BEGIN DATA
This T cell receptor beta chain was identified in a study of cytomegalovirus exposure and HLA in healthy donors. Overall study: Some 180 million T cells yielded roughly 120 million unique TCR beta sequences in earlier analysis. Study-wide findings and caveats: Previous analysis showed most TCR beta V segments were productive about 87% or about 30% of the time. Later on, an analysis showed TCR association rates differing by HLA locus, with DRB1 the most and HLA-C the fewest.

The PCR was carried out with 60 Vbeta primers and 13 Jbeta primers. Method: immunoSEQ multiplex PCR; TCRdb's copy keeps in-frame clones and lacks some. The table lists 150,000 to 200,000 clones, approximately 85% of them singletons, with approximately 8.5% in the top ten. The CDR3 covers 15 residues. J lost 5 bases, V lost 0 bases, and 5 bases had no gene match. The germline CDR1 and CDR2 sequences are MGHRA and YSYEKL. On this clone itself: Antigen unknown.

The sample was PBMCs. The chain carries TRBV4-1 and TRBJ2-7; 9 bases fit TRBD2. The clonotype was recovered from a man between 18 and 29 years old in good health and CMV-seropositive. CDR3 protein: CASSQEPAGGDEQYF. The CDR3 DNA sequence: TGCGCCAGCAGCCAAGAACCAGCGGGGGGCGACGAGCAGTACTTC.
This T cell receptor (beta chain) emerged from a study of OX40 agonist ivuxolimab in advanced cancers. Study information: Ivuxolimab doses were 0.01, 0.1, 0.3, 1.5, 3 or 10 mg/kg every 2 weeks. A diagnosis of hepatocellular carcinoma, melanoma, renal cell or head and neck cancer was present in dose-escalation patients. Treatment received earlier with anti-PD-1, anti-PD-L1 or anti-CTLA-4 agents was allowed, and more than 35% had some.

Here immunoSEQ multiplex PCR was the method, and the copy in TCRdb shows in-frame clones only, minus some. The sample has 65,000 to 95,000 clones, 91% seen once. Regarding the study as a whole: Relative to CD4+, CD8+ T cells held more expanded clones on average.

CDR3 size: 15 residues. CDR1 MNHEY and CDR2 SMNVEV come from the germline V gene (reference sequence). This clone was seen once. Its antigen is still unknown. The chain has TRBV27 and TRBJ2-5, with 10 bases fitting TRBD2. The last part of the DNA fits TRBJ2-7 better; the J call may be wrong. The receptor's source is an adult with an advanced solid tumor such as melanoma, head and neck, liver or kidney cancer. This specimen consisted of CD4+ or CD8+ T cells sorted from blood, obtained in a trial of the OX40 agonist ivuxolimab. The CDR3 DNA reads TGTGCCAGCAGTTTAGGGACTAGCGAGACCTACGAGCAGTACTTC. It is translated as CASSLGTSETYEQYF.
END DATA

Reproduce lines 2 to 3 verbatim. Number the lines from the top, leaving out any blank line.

The PCR was carried out with 60 Vbeta primers and 13 Jbeta primers. Method: immunoSEQ multiplex PCR; TCRdb's copy keeps in-frame clones and lacks some. The table lists 150,000 to 200,000 clones, approximately 85% of them singletons, with approximately 8.5% in the top ten. The CDR3 covers 15 residues. J lost 5 bases, V lost 0 bases, and 5 bases had no gene match. The germline CDR1 and CDR2 sequences are MGHRA and YSYEKL. On this clone itself: Antigen unknown.

The sample was PBMCs. The chain carries TRBV4-1 and TRBJ2-7; 9 bases fit TRBD2. The clonotype was recovered from a man between 18 and 29 years old in good health and CMV-seropositive. CDR3 protein: CASSQEPAGGDEQYF. The CDR3 DNA sequence: TGCGCCAGCAGCCAAGAACCAGCGGGGGGCGACGAGCAGTACTTC.